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On the Water: Out on the water in August in Southwest Florida

By Staff | Aug 6, 2019

PHOTO PROVIDED Visiting from the heat up north, Breanna, John, Charlotte, and Marshal enjoyed a day on the water catching a variety of species and keeping enough for a family fish fry. They were fishing Charlotte Harbor with Capt. Bill Russell.

Fishing or boating in Southwest Florida in August means dealing with the hot days of summer. Here are a couple options to cool down and possibly change things up a little.

If you just want to have fun and maybe a little fishing while relaxing, then the beaches are a good choice, especially if you are fishing with the family. Good numbers of snook are roaming the surf throughout the summer and are a sight fishermen’s dream. Most snook along the beach will measure from 20 to 26 inches, but there are much bigger ones. Free-lined pilchards, shrimp, small pinfish, small white bucktail jigs and a variety of small white flies are top baits. Look for the fish right off the edge of the beach in the surf or near any type submerged structure. Remember, snook are catch-and-release only. Trout, mangrove snapper, whiting, mackerel, pompano and maybe a tarpon are a few of the other species you may hook into. Fish a little, swim a little – not a bad way to spend the day.

Summer days often give us flat, calm seas over the morning hours, perfect for short runs offshore. Our coastline is dotted with man-made artificial reefs, many well within sight of land and the GPS coordinates available to the public. If you are an inshore fisherman, it’s a nice change of pace to make a short run offshore, especially during the heat of summer when the inshore water temperatures are so high.

One cool aspect when fishing around the reefs is you never know what you might hook into. Everything from small snapper to 500-pound goliath groupers calls these reefs their home. To get the most out of the day, you want an assortment of tackle that can handle the fish you target. Obviously with snapper you do not need super heavy tackle – the lighter the better for the best action. But if you want to attempt to pull a big goliath grouper from his home, you will need an extra heavy rig, were talking 200 to 400-pound line. And many times, that’s not heavy enough.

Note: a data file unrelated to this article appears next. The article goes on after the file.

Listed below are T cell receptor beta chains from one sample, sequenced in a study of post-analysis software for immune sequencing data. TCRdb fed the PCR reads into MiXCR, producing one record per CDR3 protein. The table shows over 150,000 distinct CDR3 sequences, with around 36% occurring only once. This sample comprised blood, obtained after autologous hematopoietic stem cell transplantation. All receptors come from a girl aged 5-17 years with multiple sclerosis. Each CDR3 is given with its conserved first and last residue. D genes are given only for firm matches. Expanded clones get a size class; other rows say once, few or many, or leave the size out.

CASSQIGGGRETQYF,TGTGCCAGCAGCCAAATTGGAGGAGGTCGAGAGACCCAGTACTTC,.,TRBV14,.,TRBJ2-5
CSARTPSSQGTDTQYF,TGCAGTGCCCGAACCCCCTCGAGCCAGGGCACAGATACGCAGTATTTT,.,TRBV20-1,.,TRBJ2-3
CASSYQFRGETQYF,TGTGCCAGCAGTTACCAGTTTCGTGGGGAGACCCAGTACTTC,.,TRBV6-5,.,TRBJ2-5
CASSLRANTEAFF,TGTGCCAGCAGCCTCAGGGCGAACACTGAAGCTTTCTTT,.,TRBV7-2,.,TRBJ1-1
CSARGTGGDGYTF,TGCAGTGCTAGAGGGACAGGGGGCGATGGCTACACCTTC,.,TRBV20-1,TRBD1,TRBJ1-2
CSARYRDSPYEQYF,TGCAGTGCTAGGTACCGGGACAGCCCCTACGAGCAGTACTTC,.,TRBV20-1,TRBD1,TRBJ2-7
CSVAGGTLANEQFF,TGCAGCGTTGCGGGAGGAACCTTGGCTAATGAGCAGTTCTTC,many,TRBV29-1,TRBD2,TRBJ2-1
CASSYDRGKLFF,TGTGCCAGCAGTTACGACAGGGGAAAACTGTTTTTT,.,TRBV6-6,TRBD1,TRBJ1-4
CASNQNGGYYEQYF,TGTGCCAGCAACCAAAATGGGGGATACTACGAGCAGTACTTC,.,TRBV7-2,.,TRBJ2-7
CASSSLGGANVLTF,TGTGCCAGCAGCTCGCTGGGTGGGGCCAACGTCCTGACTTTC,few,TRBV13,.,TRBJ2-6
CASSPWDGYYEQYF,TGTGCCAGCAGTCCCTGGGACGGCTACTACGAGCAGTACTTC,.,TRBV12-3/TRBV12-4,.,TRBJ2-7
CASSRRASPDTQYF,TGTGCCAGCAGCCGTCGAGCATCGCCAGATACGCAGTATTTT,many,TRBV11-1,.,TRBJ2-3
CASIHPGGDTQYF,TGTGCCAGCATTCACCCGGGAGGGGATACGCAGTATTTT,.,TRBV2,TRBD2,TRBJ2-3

In between snapper and goliaths, there’s the possibility to hook Spanish and king mackerel, cobia, permit, barracuda, snook, sharks of all sizes, plus many other species. Many anglers fish several different line class rods at a time targeting more than one species.

Capt. Bill Russell

Armed with a variety of baits is the best way to catch multiple species. Small baits like shrimp, pilchards and small pinfish are great for snapper and other bottom fish; larger live bait is often the ticket for a big barracuda, snook or gag grouper, and big bait, dead or alive, is the choice for goliaths. If you want to catch a permit, you need live crabs. This is often the best bait for cobia as well. Anchoring up current of the structure with a quality block of chum is the best way to bring the action behind the boat.

Whatever type of fishing or outdoor excursion you choose, be smart, drink plenty of water and watch those thunderstorms. Also, make sure you are up to date on current fishing regulations, and what species are open and closed for harvest. Visit myfwc.com for current regulations.

If you have a fishing report or for charter information, please contact us at: Gulf Coast Guide Service, 239-283-7960 or visit “http://www.fishpineisland.com”>www.fishpineisland.com or email gcl2fish@live.com.

Have a safe week and good fishin’.

As a native of Pine Island, Capt. Bill Russell has spent his entire life fishing and learning the waters surrounding Pine Island and as a professional fishing guide for the past 18 years.